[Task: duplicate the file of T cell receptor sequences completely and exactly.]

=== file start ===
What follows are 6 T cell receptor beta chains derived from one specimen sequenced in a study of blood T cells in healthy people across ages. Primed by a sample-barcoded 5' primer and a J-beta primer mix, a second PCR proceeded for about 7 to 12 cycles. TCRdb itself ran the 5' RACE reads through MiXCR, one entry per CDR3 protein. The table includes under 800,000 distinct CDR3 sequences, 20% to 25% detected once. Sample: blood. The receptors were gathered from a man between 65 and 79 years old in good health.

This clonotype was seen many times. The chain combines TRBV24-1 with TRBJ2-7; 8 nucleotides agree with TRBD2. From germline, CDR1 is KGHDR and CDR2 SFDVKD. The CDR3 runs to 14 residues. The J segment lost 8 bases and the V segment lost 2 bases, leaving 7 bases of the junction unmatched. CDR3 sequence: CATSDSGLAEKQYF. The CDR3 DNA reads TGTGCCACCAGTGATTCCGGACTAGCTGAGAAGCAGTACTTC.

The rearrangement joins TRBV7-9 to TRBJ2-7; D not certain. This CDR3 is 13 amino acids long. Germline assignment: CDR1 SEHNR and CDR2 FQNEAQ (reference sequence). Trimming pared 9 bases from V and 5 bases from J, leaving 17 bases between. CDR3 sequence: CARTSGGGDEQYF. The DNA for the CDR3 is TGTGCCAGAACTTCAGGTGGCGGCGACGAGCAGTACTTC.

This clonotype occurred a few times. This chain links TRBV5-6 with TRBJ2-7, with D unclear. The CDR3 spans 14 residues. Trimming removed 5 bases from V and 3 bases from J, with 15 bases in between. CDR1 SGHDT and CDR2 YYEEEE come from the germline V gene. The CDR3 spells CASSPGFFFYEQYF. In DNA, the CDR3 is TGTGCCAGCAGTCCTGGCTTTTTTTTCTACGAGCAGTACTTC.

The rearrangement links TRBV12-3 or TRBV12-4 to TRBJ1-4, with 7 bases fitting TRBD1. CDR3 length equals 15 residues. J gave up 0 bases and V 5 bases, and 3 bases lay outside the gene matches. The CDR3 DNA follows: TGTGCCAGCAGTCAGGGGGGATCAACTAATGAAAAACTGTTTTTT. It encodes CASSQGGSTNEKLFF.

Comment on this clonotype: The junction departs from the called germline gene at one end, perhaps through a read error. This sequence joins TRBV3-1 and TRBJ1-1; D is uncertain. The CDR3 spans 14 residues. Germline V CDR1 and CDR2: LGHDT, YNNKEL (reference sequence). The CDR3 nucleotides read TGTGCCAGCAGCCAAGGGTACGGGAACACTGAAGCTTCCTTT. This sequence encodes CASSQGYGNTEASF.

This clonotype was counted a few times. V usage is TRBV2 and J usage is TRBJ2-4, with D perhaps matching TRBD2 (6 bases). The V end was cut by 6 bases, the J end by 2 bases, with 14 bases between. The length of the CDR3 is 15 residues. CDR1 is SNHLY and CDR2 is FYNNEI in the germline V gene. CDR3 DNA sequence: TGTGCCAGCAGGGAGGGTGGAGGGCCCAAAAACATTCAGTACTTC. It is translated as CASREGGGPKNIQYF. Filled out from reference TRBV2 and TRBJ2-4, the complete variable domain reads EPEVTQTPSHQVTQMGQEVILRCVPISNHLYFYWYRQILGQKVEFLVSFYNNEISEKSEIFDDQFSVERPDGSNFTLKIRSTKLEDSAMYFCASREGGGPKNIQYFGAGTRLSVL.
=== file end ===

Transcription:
What follows are 6 T cell receptor beta chains derived from one specimen sequenced in a study of blood T cells in healthy people across ages. Primed by a sample-barcoded 5' primer and a J-beta primer mix, a second PCR proceeded for about 7 to 12 cycles. TCRdb itself ran the 5' RACE reads through MiXCR, one entry per CDR3 protein. The table includes under 800,000 distinct CDR3 sequences, 20% to 25% detected once. Sample: blood. The receptors were gathered from a man between 65 and 79 years old in good health.

This clonotype was seen many times. The chain combines TRBV24-1 with TRBJ2-7; 8 nucleotides agree with TRBD2. From germline, CDR1 is KGHDR and CDR2 SFDVKD. The CDR3 runs to 14 residues. The J segment lost 8 bases and the V segment lost 2 bases, leaving 7 bases of the junction unmatched. CDR3 sequence: CATSDSGLAEKQYF. The CDR3 DNA reads TGTGCCACCAGTGATTCCGGACTAGCTGAGAAGCAGTACTTC.

The rearrangement joins TRBV7-9 to TRBJ2-7; D not certain. This CDR3 is 13 amino acids long. Germline assignment: CDR1 SEHNR and CDR2 FQNEAQ (reference sequence). Trimming pared 9 bases from V and 5 bases from J, leaving 17 bases between. CDR3 sequence: CARTSGGGDEQYF. The DNA for the CDR3 is TGTGCCAGAACTTCAGGTGGCGGCGACGAGCAGTACTTC.

This clonotype occurred a few times. This chain links TRBV5-6 with TRBJ2-7, with D unclear. The CDR3 spans 14 residues. Trimming removed 5 bases from V and 3 bases from J, with 15 bases in between. CDR1 SGHDT and CDR2 YYEEEE come from the germline V gene. The CDR3 spells CASSPGFFFYEQYF. In DNA, the CDR3 is TGTGCCAGCAGTCCTGGCTTTTTTTTCTACGAGCAGTACTTC.

The rearrangement links TRBV12-3 or TRBV12-4 to TRBJ1-4, with 7 bases fitting TRBD1. CDR3 length equals 15 residues. J gave up 0 bases and V 5 bases, and 3 bases lay outside the gene matches. The CDR3 DNA follows: TGTGCCAGCAGTCAGGGGGGATCAACTAATGAAAAACTGTTTTTT. It encodes CASSQGGSTNEKLFF.

Comment on this clonotype: The junction departs from the called germline gene at one end, perhaps through a read error. This sequence joins TRBV3-1 and TRBJ1-1; D is uncertain. The CDR3 spans 14 residues. Germline V CDR1 and CDR2: LGHDT, YNNKEL (reference sequence). The CDR3 nucleotides read TGTGCCAGCAGCCAAGGGTACGGGAACACTGAAGCTTCCTTT. This sequence encodes CASSQGYGNTEASF.

This clonotype was counted a few times. V usage is TRBV2 and J usage is TRBJ2-4, with D perhaps matching TRBD2 (6 bases). The V end was cut by 6 bases, the J end by 2 bases, with 14 bases between. The length of the CDR3 is 15 residues. CDR1 is SNHLY and CDR2 is FYNNEI in the germline V gene. CDR3 DNA sequence: TGTGCCAGCAGGGAGGGTGGAGGGCCCAAAAACATTCAGTACTTC. It is translated as CASREGGGPKNIQYF. Filled out from reference TRBV2 and TRBJ2-4, the complete variable domain reads EPEVTQTPSHQVTQMGQEVILRCVPISNHLYFYWYRQILGQKVEFLVSFYNNEISEKSEIFDDQFSVERPDGSNFTLKIRSTKLEDSAMYFCASREGGGPKNIQYFGAGTRLSVL.